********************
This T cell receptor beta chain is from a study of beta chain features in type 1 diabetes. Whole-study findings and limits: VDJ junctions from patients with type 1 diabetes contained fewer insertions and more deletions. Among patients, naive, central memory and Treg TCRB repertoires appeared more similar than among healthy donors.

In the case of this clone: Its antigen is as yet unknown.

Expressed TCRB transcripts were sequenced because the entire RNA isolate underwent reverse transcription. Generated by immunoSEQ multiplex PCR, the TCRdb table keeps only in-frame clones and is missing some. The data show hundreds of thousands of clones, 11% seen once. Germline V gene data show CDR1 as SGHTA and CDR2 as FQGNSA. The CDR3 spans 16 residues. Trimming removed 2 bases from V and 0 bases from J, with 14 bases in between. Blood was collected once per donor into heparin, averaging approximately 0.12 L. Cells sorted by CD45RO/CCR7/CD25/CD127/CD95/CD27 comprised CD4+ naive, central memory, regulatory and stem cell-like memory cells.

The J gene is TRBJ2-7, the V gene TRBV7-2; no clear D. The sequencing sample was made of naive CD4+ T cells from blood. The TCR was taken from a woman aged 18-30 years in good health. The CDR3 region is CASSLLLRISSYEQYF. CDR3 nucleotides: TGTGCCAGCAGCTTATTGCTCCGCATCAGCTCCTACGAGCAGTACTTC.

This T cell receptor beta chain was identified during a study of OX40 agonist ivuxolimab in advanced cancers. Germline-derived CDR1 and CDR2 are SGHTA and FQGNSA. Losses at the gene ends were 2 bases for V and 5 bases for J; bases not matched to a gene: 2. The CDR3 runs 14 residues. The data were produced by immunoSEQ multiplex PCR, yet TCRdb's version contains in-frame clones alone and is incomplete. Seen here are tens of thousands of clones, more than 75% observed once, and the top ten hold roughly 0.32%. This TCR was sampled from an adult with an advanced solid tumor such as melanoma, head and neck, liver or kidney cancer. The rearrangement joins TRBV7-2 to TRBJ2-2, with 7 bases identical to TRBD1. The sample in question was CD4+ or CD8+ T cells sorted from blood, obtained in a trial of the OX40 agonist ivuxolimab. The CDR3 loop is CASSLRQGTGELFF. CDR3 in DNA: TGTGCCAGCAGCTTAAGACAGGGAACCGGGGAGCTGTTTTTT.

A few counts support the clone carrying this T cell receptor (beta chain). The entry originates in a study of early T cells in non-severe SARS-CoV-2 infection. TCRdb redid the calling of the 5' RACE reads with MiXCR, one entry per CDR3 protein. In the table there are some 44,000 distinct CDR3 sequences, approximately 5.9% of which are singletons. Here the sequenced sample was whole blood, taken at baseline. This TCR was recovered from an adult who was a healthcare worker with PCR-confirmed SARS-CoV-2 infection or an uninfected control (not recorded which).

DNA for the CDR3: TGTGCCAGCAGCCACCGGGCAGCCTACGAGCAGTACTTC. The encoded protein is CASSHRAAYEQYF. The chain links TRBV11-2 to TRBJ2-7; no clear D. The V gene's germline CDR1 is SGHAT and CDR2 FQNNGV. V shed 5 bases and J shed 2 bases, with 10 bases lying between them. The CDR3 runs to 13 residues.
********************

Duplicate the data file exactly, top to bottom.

This T cell receptor beta chain is from a study of beta chain features in type 1 diabetes. Whole-study findings and limits: VDJ junctions from patients with type 1 diabetes contained fewer insertions and more deletions. Among patients, naive, central memory and Treg TCRB repertoires appeared more similar than among healthy donors.

In the case of this clone: Its antigen is as yet unknown.

Expressed TCRB transcripts were sequenced because the entire RNA isolate underwent reverse transcription. Generated by immunoSEQ multiplex PCR, the TCRdb table keeps only in-frame clones and is missing some. The data show hundreds of thousands of clones, 11% seen once. Germline V gene data show CDR1 as SGHTA and CDR2 as FQGNSA. The CDR3 spans 16 residues. Trimming removed 2 bases from V and 0 bases from J, with 14 bases in between. Blood was collected once per donor into heparin, averaging approximately 0.12 L. Cells sorted by CD45RO/CCR7/CD25/CD127/CD95/CD27 comprised CD4+ naive, central memory, regulatory and stem cell-like memory cells.

The J gene is TRBJ2-7, the V gene TRBV7-2; no clear D. The sequencing sample was made of naive CD4+ T cells from blood. The TCR was taken from a woman aged 18-30 years in good health. The CDR3 region is CASSLLLRISSYEQYF. CDR3 nucleotides: TGTGCCAGCAGCTTATTGCTCCGCATCAGCTCCTACGAGCAGTACTTC.

This T cell receptor beta chain was identified during a study of OX40 agonist ivuxolimab in advanced cancers. Germline-derived CDR1 and CDR2 are SGHTA and FQGNSA. Losses at the gene ends were 2 bases for V and 5 bases for J; bases not matched to a gene: 2. The CDR3 runs 14 residues. The data were produced by immunoSEQ multiplex PCR, yet TCRdb's version contains in-frame clones alone and is incomplete. Seen here are tens of thousands of clones, more than 75% observed once, and the top ten hold roughly 0.32%. This TCR was sampled from an adult with an advanced solid tumor such as melanoma, head and neck, liver or kidney cancer. The rearrangement joins TRBV7-2 to TRBJ2-2, with 7 bases identical to TRBD1. The sample in question was CD4+ or CD8+ T cells sorted from blood, obtained in a trial of the OX40 agonist ivuxolimab. The CDR3 loop is CASSLRQGTGELFF. CDR3 in DNA: TGTGCCAGCAGCTTAAGACAGGGAACCGGGGAGCTGTTTTTT.

A few counts support the clone carrying this T cell receptor (beta chain). The entry originates in a study of early T cells in non-severe SARS-CoV-2 infection. TCRdb redid the calling of the 5' RACE reads with MiXCR, one entry per CDR3 protein. In the table there are some 44,000 distinct CDR3 sequences, approximately 5.9% of which are singletons. Here the sequenced sample was whole blood, taken at baseline. This TCR was recovered from an adult who was a healthcare worker with PCR-confirmed SARS-CoV-2 infection or an uninfected control (not recorded which).

DNA for the CDR3: TGTGCCAGCAGCCACCGGGCAGCCTACGAGCAGTACTTC. The encoded protein is CASSHRAAYEQYF. The chain links TRBV11-2 to TRBJ2-7; no clear D. The V gene's germline CDR1 is SGHAT and CDR2 FQNNGV. V shed 5 bases and J shed 2 bases, with 10 bases lying between them. The CDR3 runs to 13 residues.